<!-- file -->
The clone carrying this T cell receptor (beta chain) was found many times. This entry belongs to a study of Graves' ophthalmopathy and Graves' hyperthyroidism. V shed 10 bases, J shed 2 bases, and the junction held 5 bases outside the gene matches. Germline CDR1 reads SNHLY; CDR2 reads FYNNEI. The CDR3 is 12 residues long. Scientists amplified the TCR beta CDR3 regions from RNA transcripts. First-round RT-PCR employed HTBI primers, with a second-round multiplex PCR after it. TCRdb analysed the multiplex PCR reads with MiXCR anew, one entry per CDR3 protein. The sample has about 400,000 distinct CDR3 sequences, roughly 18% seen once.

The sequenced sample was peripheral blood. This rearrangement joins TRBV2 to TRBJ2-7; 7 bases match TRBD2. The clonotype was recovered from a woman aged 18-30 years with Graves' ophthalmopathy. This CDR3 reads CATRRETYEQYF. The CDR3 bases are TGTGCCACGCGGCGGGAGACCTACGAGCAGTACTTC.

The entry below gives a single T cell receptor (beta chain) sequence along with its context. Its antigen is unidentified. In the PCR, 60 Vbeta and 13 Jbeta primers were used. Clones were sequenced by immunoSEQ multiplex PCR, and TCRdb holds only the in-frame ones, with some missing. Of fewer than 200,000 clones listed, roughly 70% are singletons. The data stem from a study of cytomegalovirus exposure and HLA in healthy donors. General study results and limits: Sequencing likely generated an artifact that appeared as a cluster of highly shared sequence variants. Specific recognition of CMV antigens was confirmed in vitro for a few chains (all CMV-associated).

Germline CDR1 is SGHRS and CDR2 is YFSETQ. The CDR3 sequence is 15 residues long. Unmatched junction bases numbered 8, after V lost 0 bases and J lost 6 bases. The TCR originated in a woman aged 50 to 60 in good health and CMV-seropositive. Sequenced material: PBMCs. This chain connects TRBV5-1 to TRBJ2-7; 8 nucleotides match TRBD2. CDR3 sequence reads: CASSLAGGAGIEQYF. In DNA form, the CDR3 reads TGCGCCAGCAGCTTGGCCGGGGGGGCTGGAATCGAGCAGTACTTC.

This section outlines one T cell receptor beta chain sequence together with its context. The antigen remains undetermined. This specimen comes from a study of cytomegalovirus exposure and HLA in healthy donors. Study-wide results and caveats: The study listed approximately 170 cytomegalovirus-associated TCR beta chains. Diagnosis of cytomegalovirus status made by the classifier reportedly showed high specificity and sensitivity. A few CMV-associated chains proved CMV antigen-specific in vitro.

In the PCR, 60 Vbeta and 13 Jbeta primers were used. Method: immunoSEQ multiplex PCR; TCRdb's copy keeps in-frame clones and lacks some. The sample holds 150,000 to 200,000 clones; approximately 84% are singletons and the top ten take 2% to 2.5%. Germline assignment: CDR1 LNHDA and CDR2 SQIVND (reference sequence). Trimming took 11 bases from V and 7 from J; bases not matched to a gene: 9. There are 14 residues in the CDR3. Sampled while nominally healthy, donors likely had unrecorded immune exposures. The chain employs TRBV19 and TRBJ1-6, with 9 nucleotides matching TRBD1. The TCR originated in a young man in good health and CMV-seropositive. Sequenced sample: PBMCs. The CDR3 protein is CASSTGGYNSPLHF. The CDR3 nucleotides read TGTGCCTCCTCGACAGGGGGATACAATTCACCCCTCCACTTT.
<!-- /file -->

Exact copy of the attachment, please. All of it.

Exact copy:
The clone carrying this T cell receptor (beta chain) was found many times. This entry belongs to a study of Graves' ophthalmopathy and Graves' hyperthyroidism. V shed 10 bases, J shed 2 bases, and the junction held 5 bases outside the gene matches. Germline CDR1 reads SNHLY; CDR2 reads FYNNEI. The CDR3 is 12 residues long. Scientists amplified the TCR beta CDR3 regions from RNA transcripts. First-round RT-PCR employed HTBI primers, with a second-round multiplex PCR after it. TCRdb analysed the multiplex PCR reads with MiXCR anew, one entry per CDR3 protein. The sample has about 400,000 distinct CDR3 sequences, roughly 18% seen once.

The sequenced sample was peripheral blood. This rearrangement joins TRBV2 to TRBJ2-7; 7 bases match TRBD2. The clonotype was recovered from a woman aged 18-30 years with Graves' ophthalmopathy. This CDR3 reads CATRRETYEQYF. The CDR3 bases are TGTGCCACGCGGCGGGAGACCTACGAGCAGTACTTC.

The entry below gives a single T cell receptor (beta chain) sequence along with its context. Its antigen is unidentified. In the PCR, 60 Vbeta and 13 Jbeta primers were used. Clones were sequenced by immunoSEQ multiplex PCR, and TCRdb holds only the in-frame ones, with some missing. Of fewer than 200,000 clones listed, roughly 70% are singletons. The data stem from a study of cytomegalovirus exposure and HLA in healthy donors. General study results and limits: Sequencing likely generated an artifact that appeared as a cluster of highly shared sequence variants. Specific recognition of CMV antigens was confirmed in vitro for a few chains (all CMV-associated).

Germline CDR1 is SGHRS and CDR2 is YFSETQ. The CDR3 sequence is 15 residues long. Unmatched junction bases numbered 8, after V lost 0 bases and J lost 6 bases. The TCR originated in a woman aged 50 to 60 in good health and CMV-seropositive. Sequenced material: PBMCs. This chain connects TRBV5-1 to TRBJ2-7; 8 nucleotides match TRBD2. CDR3 sequence reads: CASSLAGGAGIEQYF. In DNA form, the CDR3 reads TGCGCCAGCAGCTTGGCCGGGGGGGCTGGAATCGAGCAGTACTTC.

This section outlines one T cell receptor beta chain sequence together with its context. The antigen remains undetermined. This specimen comes from a study of cytomegalovirus exposure and HLA in healthy donors. Study-wide results and caveats: The study listed approximately 170 cytomegalovirus-associated TCR beta chains. Diagnosis of cytomegalovirus status made by the classifier reportedly showed high specificity and sensitivity. A few CMV-associated chains proved CMV antigen-specific in vitro.

In the PCR, 60 Vbeta and 13 Jbeta primers were used. Method: immunoSEQ multiplex PCR; TCRdb's copy keeps in-frame clones and lacks some. The sample holds 150,000 to 200,000 clones; approximately 84% are singletons and the top ten take 2% to 2.5%. Germline assignment: CDR1 LNHDA and CDR2 SQIVND (reference sequence). Trimming took 11 bases from V and 7 from J; bases not matched to a gene: 9. There are 14 residues in the CDR3. Sampled while nominally healthy, donors likely had unrecorded immune exposures. The chain employs TRBV19 and TRBJ1-6, with 9 nucleotides matching TRBD1. The TCR originated in a young man in good health and CMV-seropositive. Sequenced sample: PBMCs. The CDR3 protein is CASSTGGYNSPLHF. The CDR3 nucleotides read TGTGCCTCCTCGACAGGGGGATACAATTCACCCCTCCACTTT.